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On Your Table Blog

May 21, 2024

Blue at heart

Blue at heart

photo courtesy of Pixabay

by Heather Lang

Life is often perceived as valuable through the lens of material possessions, but those things really mean nothing. Having said that, I will be completely honest in saying that our family favors certain things in life. We bleed green and prefer vehicles of the Chrysler brand. Life is not measured by material things, but they sure do bring short-lived fulfillment. For instance getting an old school square body jacked up Dodge truck or a new Dodge Charger would be things that would make me feel young again and not just at heart. Splurging on a new-to-us John Deere tractor would bring us a sense of accomplishment. Investing in a Roomba so I can feel like I have a maid and, for a brief moment, escape from daily stresses would be a luxury I’ve only dreamt of. While these would indeed provide fleeting moments of happiness it is often short-lived, as the novelty wears off and the cycle of wanting more begins again.

I don’t get impressed by someone who goes to church every Sunday, envious of the size of their house, or jealous of any titles they might hold. I do admire those who consistently prove that they are good people. Those who will lend a helping hand without ever being asked, those who go out of their way to rearrange their schedule to better someone else, and those who are kind to your face and behind your back. I admire those who actively better themselves and the community without ever needing or wanting any recognition.

I saw a quote the other day that struck my core: “A lavish lifestyle might be impressive to others, but I’d rather have a simple lifestyle that holds more freedom.”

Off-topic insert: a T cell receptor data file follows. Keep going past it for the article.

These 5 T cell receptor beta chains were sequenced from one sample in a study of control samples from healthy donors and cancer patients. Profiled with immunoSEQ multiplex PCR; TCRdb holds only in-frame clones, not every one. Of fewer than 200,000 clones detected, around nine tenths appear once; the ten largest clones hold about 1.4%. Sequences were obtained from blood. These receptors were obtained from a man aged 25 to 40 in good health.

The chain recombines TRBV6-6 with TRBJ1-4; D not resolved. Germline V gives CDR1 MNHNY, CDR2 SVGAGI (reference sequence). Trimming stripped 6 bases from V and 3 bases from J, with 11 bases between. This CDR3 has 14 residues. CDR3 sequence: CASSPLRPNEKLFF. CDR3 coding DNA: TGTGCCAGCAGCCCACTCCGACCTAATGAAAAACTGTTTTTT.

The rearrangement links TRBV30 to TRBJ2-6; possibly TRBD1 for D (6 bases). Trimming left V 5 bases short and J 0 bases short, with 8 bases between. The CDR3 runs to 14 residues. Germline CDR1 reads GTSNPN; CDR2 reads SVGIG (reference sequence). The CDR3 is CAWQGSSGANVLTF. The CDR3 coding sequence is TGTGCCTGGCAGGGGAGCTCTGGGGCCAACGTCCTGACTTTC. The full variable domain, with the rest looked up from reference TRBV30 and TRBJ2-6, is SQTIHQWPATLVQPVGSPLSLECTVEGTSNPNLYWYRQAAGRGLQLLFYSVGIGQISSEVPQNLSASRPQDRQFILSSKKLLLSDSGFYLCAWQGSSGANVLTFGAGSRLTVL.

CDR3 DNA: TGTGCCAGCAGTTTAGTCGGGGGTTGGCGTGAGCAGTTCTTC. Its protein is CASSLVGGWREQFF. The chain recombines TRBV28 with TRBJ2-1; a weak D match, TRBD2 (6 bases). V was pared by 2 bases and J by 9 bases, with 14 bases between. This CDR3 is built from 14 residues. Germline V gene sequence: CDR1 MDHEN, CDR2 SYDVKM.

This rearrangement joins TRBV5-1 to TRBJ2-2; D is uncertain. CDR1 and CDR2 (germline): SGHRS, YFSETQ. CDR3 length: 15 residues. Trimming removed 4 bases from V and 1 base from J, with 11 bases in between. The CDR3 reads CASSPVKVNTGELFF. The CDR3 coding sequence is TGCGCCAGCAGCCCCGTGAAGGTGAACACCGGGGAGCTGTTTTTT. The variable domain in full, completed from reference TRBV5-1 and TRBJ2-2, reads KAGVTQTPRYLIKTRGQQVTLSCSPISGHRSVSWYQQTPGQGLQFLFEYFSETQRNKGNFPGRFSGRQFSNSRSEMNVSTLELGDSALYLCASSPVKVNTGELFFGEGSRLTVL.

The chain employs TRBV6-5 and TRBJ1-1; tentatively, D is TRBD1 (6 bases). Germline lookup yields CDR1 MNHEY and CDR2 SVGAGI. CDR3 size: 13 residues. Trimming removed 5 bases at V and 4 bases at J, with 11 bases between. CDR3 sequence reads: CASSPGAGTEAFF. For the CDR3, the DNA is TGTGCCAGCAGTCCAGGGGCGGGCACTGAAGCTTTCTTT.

Blue is the true color of my heart, and my heart belongs to my blue-collar man. His physically demanding work is seen all over him, from his beaten body to his stained, callused hands, his muscular arms that are capable of lifting anything and shoulders that carry the weight of five generations. Years of working long days and even longer nights, making huge sacrifices for the better of his family because his foundation is built on faith and family. Some may look at his stained, torn jeans, scuffed-up boots, and scarred body and label him as uneducated. Some even pass judgment because of his older vehicles, smaller house, or the fact that his belongings might not be the newest or shiniest. My blue-collar man does not go on many vacations or indulge in many life luxuries. For these reasons, some may refer to him as a poor man. Those people could not be further from the truth.

I admire my blue-collar man’s work ethic, dedication to his family, loyalty and his grounded perspective on life. The moment he opens his mouth, it becomes evident how smart, funny and relatable he is. Appreciating the simpler things in life and prioritizing his family and relationships over fancy titles are admirable.

Our true fulfillment and lasting happiness is rooted in experiences, relationships, and personal growth. Meaningful connections with family and friends, pursuing passions, and contributing to the well-being of others often provide deeper and more enduring satisfaction. These elements of life promote a sense of belonging and purpose that material possessions cannot replicate.

To follow our story and journey, I invite you to follow us on Instagram @ndpiggytales.

Heather Lang and pigletHeather is the former NDFB District 7 Promotion and Education Committee member and is also a former American Farm Bureau Federation P&E member. She currently serves as the president of Burleigh County Farm Bureau. Heather and her husband, Lucas, raise animals and crops on a 5th generation farm near Bismarck.